"This will only make us more determined to live in peace and respect each other and we can all play our part in that," he said.

Hundreds of fliers, photos and calls for help appeared pleading for information about loved ones not heard from for days and scores of flower bouquets were placed outside King's Cross subway station.

With the whole country on heightened alert, police on Saturday night evacuated 20,000 people from the entertainment district in central Birmingham after intelligence suggested a security threat.

Crowds in the city center faced "a real and very credible threat," police Chief Constable Paul Scott said Sunday. He declined to describe the nature of the threat, but said the danger had passed.

Police carried out one controlled explosion on a suspect bag on a bus in Birmingham, but concluded it was not a threat. Scott said the suspect package was not related to the larger security threat.

Birmingham, 110 miles northwest of London, was the target of one of the worst Irish Republican Army bombings of the 1970s. Twenty-one people died when the IRA bombed two pubs on Nov. 21, 1974.

Investigators, who on Saturday revised the timings of the subway blasts to near simultaneous instead of almost 30 minutes apart, are looking at claims by two al-Qaida-inspired groups that they carried out the bombings.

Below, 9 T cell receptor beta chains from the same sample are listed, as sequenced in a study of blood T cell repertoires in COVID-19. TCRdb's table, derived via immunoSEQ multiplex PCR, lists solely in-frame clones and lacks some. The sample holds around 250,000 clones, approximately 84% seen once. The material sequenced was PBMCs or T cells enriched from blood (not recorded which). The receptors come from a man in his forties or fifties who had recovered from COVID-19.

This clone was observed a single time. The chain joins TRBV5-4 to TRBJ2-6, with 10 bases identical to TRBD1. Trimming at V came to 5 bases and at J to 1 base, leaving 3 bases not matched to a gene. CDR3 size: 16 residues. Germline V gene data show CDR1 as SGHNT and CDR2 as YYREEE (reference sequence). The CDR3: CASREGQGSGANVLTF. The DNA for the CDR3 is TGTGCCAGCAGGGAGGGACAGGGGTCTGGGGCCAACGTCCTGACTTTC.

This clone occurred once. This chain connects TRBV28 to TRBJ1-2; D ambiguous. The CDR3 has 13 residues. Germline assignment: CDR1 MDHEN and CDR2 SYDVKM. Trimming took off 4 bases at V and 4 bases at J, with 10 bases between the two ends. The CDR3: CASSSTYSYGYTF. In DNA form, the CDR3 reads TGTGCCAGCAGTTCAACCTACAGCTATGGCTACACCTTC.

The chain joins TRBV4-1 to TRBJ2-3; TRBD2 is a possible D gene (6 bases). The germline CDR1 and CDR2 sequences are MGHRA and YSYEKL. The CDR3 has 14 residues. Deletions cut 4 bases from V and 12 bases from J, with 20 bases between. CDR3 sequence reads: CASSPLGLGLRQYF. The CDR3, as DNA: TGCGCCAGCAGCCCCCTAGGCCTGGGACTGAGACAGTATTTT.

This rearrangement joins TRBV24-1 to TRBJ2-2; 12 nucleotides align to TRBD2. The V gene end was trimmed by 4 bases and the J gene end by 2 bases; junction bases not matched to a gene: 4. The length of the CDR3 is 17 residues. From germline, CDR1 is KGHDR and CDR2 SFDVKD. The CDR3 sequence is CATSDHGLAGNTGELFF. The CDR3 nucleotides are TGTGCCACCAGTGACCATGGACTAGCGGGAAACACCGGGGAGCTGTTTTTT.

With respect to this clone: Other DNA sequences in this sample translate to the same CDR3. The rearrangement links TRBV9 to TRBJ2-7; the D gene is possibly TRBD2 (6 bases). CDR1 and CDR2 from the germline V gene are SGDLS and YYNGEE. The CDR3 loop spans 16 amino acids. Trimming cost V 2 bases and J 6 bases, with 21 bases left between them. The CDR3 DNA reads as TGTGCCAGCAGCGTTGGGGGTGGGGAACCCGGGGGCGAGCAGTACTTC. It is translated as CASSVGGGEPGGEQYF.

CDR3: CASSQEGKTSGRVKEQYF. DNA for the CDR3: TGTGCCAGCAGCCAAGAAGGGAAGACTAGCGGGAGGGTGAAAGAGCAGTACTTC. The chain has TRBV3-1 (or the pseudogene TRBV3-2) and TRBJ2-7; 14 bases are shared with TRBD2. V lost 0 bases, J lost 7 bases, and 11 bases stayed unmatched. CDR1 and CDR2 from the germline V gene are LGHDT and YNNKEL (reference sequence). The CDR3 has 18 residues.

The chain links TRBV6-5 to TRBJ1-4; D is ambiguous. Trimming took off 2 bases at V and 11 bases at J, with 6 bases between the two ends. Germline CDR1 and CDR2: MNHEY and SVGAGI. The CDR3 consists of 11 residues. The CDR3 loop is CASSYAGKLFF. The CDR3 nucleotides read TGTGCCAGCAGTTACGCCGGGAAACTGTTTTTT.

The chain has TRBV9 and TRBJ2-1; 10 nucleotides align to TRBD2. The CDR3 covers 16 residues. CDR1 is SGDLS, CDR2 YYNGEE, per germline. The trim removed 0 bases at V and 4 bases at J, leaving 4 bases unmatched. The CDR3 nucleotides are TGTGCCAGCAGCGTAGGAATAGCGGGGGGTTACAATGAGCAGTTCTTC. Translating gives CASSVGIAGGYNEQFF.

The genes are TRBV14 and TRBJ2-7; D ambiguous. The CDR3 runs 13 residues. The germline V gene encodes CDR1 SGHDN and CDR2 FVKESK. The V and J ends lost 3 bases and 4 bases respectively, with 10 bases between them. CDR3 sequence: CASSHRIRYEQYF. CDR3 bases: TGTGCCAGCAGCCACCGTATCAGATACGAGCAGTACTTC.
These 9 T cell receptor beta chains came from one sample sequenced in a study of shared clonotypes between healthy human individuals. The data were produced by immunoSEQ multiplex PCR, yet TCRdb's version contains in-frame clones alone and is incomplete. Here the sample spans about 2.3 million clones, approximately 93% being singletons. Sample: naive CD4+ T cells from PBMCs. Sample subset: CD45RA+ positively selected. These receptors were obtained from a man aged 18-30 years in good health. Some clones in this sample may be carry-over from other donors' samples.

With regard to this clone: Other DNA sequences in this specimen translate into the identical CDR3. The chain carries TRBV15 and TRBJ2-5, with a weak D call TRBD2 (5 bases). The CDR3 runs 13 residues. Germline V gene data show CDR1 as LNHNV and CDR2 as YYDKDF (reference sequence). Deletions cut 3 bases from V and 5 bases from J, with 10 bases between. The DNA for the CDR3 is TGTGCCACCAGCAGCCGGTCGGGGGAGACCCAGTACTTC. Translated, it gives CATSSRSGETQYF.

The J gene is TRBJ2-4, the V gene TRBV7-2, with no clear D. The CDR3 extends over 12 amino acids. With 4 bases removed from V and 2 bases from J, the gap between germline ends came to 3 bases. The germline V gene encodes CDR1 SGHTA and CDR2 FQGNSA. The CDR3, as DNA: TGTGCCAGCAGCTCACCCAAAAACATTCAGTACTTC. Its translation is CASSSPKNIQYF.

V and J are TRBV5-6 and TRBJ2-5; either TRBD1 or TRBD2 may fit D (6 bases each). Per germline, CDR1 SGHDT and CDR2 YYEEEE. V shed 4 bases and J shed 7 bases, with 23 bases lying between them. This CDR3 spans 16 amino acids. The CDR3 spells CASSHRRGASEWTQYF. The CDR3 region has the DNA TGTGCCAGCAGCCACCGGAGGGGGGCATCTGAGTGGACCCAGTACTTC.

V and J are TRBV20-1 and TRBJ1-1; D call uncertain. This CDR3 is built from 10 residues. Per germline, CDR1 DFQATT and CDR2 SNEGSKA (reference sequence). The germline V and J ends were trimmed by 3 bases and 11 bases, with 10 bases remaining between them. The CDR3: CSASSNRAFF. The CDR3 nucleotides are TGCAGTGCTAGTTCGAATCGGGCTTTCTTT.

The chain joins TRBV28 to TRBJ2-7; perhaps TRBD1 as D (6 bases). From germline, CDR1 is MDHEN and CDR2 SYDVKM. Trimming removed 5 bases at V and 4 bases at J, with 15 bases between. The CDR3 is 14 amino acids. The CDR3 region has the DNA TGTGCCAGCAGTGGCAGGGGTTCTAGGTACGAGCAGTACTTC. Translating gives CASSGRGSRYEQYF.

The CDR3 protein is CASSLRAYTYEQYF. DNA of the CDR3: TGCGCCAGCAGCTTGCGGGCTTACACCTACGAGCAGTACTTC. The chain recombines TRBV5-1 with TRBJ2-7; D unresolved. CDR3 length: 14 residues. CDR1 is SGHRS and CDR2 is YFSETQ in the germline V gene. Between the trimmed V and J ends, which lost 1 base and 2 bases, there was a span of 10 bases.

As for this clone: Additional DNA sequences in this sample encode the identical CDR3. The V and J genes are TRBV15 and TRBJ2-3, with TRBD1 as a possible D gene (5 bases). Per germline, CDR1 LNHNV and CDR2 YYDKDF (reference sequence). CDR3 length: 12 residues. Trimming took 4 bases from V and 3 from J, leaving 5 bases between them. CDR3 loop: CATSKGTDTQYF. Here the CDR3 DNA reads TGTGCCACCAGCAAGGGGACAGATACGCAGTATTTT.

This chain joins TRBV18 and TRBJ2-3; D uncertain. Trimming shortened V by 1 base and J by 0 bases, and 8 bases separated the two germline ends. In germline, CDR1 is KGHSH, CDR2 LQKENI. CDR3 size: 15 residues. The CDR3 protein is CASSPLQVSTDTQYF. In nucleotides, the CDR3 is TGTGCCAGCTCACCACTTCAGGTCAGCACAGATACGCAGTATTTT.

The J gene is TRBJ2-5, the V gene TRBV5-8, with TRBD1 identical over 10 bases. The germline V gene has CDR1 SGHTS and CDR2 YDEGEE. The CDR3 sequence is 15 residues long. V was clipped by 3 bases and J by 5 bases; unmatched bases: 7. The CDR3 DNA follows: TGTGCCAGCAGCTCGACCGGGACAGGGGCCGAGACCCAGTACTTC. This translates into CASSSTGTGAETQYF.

Former Metropolitan Police chief John Stevens said the bombers "almost certainly" were homegrown and that Islamic groups were actively recruiting and training as many as 200 British-born extremists to continue the attacks.

"They are also willing to kill without mercy — and to take a long time in their planning," Stevens wrote in an article in the News of the World newspaper Sunday. He said police had thwarted eight attacks in the past five years.

British media said investigators have asked their European counterparts, including Europol, to search for Mohamed al-Guerbouzi, a 44-year-old Moroccan given asylum in Britain.

Europol spokesman Rainer Wenning declined to comment on the reports.

However, al-Jazeera, the Arabic news organization, reported on its Web site that it had interviewed al-Guerbouzi, quoting him as saying British authorities knew his address in London.

Al-Guerbouzi was convicted in absentia by Morocco in December 2003 in connection with the Casablanca terrorist attacks and sentenced to 20 years in prison. Britain never extradited him.

Mustafa Setmarian Nasar — a Syrian suspected of being al-Qaida's operations chief in Europe and the alleged mastermind of last year's Madrid railway bombings — has emerged as a suspect in the London attacks, according to unidentified investigators cited in The Sunday Times, The Sunday Telegraph and The Mail on Sunday.

London's Metropolitan Police said they would not comment on the names of any suspects.

Police have concluded that the blasts happened within a minute of each other around 8:50 a.m. Thursday, suggesting the explosives were detonated by timers rather than suicide bombers. The bus was hit nearly an hour later.

Initial investigations showed the bombs contained high explosives, suggesting the material was not homemade. It was possible the explosives were industrial or military materials bought on the black market, police said, although investigators said it was too early to pinpoint the explosives' origins.